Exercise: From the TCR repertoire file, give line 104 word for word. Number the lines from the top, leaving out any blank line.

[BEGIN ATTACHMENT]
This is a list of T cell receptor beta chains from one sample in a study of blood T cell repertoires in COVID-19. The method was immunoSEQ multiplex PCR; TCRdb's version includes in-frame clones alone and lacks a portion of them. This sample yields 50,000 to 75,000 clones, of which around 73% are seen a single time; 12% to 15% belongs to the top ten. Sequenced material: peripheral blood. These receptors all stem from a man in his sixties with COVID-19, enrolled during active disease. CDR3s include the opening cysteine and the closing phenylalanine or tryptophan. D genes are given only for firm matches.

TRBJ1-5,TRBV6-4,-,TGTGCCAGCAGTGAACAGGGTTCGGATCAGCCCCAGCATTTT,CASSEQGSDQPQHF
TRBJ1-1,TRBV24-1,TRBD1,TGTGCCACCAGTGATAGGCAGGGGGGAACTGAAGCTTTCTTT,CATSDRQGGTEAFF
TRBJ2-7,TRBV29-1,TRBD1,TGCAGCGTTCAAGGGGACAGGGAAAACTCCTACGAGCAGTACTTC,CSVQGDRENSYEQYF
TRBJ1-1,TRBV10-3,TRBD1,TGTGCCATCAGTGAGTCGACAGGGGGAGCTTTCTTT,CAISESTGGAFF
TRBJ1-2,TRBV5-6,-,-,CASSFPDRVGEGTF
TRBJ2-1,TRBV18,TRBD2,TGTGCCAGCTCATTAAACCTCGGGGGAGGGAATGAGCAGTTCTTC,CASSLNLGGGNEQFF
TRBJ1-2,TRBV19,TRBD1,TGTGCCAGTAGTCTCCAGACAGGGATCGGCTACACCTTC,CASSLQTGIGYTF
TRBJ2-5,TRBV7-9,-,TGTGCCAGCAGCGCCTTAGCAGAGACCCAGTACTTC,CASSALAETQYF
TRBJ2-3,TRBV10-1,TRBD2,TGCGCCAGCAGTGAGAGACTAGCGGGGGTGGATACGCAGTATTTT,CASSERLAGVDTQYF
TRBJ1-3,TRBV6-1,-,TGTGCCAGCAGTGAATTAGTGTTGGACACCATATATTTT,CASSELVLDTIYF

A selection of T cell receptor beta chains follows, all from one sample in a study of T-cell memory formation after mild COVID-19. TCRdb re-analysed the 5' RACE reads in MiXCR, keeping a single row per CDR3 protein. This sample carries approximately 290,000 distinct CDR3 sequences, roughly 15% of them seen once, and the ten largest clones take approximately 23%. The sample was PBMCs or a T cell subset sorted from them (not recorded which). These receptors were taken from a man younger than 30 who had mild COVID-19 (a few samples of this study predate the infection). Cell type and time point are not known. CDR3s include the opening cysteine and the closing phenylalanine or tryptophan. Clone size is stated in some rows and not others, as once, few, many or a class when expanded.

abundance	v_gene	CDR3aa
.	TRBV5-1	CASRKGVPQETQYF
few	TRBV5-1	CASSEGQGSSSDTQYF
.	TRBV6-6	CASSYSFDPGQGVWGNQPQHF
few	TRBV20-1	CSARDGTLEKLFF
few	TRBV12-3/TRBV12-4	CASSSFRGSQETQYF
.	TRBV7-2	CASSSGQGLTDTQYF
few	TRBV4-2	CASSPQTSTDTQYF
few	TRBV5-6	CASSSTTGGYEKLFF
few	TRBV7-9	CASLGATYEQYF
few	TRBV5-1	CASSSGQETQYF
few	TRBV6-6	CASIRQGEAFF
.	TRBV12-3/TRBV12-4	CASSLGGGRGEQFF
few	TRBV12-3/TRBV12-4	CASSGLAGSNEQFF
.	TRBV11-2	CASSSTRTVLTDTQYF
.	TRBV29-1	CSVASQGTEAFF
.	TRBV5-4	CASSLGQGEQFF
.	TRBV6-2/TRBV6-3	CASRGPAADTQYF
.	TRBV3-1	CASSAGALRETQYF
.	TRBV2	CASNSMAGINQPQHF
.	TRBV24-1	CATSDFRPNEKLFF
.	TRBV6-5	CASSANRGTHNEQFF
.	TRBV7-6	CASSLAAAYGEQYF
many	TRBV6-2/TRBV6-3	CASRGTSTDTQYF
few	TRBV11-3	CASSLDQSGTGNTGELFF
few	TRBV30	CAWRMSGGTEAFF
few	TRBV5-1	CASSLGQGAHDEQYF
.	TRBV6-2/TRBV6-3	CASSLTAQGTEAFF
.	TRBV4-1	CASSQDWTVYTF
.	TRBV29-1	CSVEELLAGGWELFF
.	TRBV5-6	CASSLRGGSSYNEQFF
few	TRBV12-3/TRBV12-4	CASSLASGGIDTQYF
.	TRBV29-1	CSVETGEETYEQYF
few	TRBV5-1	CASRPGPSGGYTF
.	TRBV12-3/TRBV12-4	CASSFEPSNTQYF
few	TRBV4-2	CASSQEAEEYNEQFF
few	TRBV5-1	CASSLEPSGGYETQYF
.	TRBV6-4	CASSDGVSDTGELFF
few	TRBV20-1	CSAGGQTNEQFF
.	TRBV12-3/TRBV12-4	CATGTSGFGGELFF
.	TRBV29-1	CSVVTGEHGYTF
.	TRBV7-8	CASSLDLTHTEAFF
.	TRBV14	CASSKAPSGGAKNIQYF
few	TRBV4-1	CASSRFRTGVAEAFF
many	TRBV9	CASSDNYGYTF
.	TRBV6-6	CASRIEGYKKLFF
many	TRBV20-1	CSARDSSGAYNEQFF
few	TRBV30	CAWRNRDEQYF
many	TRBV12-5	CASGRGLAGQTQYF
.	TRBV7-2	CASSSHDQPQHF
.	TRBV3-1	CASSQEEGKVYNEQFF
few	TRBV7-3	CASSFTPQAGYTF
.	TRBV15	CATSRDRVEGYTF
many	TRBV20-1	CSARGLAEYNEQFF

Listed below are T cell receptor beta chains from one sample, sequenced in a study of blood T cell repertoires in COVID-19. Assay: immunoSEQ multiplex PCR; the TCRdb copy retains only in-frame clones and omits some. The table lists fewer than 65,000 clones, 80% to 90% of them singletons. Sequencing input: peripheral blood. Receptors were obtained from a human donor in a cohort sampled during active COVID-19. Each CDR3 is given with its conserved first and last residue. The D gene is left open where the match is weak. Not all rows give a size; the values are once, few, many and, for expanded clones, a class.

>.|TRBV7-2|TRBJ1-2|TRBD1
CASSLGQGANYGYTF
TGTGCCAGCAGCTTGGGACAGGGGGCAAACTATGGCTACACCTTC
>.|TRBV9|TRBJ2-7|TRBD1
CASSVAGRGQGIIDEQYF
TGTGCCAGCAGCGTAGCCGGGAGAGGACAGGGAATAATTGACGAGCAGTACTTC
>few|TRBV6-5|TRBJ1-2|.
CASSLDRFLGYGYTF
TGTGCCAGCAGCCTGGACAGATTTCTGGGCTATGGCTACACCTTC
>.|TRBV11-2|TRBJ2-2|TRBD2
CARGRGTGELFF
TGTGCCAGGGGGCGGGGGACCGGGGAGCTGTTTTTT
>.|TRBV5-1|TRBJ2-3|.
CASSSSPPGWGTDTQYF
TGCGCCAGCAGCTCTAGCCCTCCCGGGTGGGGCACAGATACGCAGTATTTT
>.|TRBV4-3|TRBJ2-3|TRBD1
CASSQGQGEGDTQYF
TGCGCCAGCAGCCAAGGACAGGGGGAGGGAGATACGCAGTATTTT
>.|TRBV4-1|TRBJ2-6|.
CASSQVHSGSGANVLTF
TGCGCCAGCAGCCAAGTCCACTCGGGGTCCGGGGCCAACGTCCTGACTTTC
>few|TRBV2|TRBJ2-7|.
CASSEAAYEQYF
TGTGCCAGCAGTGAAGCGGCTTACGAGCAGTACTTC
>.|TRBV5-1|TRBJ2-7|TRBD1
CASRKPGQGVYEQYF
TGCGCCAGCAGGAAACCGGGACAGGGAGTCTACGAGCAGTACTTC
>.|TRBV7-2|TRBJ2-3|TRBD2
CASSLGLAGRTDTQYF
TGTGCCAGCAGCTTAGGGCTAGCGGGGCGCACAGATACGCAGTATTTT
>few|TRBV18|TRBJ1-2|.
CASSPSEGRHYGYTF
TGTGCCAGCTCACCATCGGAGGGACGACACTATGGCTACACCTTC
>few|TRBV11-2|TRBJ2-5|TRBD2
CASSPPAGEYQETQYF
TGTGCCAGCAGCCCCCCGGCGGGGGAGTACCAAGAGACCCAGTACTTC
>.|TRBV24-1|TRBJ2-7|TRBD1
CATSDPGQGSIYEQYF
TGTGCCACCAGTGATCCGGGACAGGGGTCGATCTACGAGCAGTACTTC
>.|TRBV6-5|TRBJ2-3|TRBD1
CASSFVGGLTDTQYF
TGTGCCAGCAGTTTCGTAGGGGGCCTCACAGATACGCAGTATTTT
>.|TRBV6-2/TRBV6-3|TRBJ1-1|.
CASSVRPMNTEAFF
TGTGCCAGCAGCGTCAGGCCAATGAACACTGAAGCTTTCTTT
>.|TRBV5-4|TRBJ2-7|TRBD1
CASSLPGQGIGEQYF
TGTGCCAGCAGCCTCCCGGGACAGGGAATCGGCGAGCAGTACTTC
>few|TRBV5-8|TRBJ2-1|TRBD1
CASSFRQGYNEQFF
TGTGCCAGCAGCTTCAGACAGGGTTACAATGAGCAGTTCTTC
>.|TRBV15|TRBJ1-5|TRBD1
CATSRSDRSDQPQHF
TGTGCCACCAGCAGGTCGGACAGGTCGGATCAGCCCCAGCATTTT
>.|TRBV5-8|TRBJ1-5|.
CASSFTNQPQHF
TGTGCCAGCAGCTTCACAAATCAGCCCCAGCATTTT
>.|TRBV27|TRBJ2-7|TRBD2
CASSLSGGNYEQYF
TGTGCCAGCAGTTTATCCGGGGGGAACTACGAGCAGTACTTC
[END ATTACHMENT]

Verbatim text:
>.|TRBV24-1|TRBJ2-7|TRBD1